Photo by  Lori Greig

Photo by Lori Greig

Why Desperate Times (But Only Desperate Times) Call for Consequentialism 
Oxford Studies in Normative Ethics, Vol. 8, ed. Mark Timmons (2018).
final version (please cite to this version)
penultimate draft

People often think there are moral duties that hold irrespective of the consequences, until those consequences exceed some threshold level – that we shouldn’t kill innocent people in order to produce the best consequences, for example, except when those consequences involve saving millions of lives. This view is known as “threshold deontology.” While clearly controversial, threshold deontology has significant appeal. But it has proven quite difficult to provide a non-ad hoc justification for it.  This chapter develops a new justification, showing that acting like a threshold deontologist is a good strategy for being moral, given our uncertainty and imperfect moral knowledge. And failing to use good strategies for being moral is, itself, morally bad.  

Response to Adam Kolber’s ‘Punishment and Moral Risk’ (Invited Commentary)
University of Illinois Law Review Online, Vol. 2018, no. 2 (2018): 175-183.
final version (no log-in required)

Adam Kolber argues against retributivist theories of punishment, based on considerations of moral uncertainty.  In this reply, I suggest that Kolber’s argument will not have the implications he supposes, in part because, if it’s able to raise difficulties for retributivism, similar problems will arise for a wide variety of other approaches to punishment.

Ethics for Fallible People (Dissertation)
extended dissertation summary
(for a copy of the full text, please email me)

Our moral judgments are fallible, and we’re often uncertain what morality requires.  I argue that, in the face of these challenges, it’s not only rational to use effective procedures for trying to be moral – we have a moral responsibility to do so, and being reckless when navigating moral uncertainty, is, itself, a form of moral wrongdoing.  These strategic requirements present a large class of under-explored norms of morality.  I use these norms to address moral and social questions concerning, for example, interpersonal toleration, exceptions to moral rules in high-stakes cases, and principal-agent relationships (such as those between lawyers and clients).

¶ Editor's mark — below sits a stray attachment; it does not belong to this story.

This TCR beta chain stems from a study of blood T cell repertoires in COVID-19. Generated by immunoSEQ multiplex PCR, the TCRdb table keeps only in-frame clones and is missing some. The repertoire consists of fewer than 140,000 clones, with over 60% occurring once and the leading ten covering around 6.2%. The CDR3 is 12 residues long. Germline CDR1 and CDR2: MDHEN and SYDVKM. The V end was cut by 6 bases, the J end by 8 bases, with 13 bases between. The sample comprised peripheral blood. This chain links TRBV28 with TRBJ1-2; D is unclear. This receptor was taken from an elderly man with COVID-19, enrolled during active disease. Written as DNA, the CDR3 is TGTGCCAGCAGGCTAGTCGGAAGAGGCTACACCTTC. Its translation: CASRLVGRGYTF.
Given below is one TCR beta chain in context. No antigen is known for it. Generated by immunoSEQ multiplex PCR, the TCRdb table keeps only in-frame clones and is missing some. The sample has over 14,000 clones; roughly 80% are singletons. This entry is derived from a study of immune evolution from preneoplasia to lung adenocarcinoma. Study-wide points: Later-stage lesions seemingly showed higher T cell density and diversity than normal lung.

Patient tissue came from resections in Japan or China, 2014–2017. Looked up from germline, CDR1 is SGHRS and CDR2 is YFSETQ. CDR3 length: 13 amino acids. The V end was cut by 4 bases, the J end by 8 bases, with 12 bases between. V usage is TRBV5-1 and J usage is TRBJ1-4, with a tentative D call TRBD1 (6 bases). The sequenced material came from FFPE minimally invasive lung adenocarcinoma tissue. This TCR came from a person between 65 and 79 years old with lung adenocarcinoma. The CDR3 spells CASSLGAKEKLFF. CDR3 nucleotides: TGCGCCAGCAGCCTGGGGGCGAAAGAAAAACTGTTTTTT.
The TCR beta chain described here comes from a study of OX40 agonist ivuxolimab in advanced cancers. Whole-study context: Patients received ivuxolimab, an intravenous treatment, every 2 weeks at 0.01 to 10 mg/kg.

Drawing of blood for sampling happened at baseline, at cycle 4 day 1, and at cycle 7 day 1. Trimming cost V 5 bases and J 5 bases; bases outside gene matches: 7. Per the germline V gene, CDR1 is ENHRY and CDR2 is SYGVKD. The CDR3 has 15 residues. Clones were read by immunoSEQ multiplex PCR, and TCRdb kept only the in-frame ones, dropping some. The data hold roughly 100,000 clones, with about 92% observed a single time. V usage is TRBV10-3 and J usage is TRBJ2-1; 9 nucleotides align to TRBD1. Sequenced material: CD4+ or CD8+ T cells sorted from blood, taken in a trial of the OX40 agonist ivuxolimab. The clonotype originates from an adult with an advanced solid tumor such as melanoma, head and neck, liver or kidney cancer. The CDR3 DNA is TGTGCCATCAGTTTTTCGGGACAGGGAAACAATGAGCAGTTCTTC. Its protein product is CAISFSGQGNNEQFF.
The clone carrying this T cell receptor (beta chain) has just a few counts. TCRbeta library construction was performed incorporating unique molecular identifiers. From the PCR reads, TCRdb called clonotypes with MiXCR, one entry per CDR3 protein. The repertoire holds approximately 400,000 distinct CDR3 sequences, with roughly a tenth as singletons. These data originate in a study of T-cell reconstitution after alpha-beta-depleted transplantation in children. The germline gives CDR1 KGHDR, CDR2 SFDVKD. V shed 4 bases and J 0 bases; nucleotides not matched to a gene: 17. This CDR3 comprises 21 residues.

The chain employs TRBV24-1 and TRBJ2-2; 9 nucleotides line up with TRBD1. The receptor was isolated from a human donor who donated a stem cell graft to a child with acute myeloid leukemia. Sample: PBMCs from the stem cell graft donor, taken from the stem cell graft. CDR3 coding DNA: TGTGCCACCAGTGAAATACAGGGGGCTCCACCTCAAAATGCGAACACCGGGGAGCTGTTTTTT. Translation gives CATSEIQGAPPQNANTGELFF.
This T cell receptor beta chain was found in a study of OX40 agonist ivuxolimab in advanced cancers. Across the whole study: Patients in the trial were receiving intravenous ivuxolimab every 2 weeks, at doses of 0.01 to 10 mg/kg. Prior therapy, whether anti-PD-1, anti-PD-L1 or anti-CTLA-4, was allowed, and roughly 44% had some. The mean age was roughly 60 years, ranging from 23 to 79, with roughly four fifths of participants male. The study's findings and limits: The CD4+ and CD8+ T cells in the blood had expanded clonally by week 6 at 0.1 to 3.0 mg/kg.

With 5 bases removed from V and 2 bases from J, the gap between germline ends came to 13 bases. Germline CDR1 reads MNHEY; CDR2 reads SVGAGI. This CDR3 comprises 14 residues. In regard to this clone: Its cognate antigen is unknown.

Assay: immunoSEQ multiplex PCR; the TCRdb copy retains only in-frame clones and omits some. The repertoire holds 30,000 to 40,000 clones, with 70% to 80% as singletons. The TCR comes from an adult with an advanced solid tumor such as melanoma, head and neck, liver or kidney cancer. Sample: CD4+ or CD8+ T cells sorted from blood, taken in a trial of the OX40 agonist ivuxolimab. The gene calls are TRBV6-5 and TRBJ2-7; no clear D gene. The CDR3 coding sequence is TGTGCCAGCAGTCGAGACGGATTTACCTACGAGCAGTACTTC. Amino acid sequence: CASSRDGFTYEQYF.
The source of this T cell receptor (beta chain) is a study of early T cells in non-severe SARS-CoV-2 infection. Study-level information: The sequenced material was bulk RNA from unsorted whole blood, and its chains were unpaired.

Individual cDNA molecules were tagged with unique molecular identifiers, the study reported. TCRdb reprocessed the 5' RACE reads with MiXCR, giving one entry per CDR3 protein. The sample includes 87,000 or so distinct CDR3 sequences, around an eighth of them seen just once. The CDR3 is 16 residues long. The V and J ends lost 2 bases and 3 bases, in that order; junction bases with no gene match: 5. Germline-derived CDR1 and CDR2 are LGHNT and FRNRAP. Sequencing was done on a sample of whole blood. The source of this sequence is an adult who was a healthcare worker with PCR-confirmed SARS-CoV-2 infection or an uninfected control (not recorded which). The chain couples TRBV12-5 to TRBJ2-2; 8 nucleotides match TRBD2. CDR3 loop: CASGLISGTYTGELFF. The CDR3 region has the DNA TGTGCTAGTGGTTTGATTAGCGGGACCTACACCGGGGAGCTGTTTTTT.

Trying to Be Moral, Morally
(for a draft, please email me)

In our daily lives, we’re often unsure what being moral requires, and our moral decision-making is far from perfect.  For example, we might wonder whether to become a vegetarian, whether it’s okay to break a small promise for a large benefit, or whether we should lie to a friend for the friend’s own good.  But we need to act anyway.  I develop a framework for thinking about moral norms for trying to be moral, and provide a positive argument that morality does make claims of this type – that we morally ought to use good strategies for navigating moral uncertainty (and are acting wrongly if we don’t).  Much of the current literature asks what it’s rational to do in the face of moral uncertainty, employing decision-theoretic models to address that question.  This paper provides the foundation for a different type of conversation about moral uncertainty: one that asks what guidance morality, itself, provides to fallible, uncertain moral agents who are nevertheless trying to be moral.  And if it’s true that we are morally compelled to use good procedures for trying to be moral, these responsibilities present a wide swath of under-explored moral norms that may ultimately help shed light on other moral and political puzzles.

What Decision Theory Can’t Tell Us About Moral Uncertainty
(for a draft, please email me)

Often, we need to decide how to act, while we’re unsure what morality calls for.  There is a growing philosophical literature on this type of moral uncertainty.  But much of it asks how to rationally pursue the goal of acting morally, using decision-theoretic models to address that question.  In this paper, I provide the negative argument that these popular approaches won’t be able to answer crucial questions about how we should navigate moral uncertainty.  

Disappearing Moral Responsibilities: A Problem for the Ethics of Principal-Agent Relationships
(for a draft, please email me)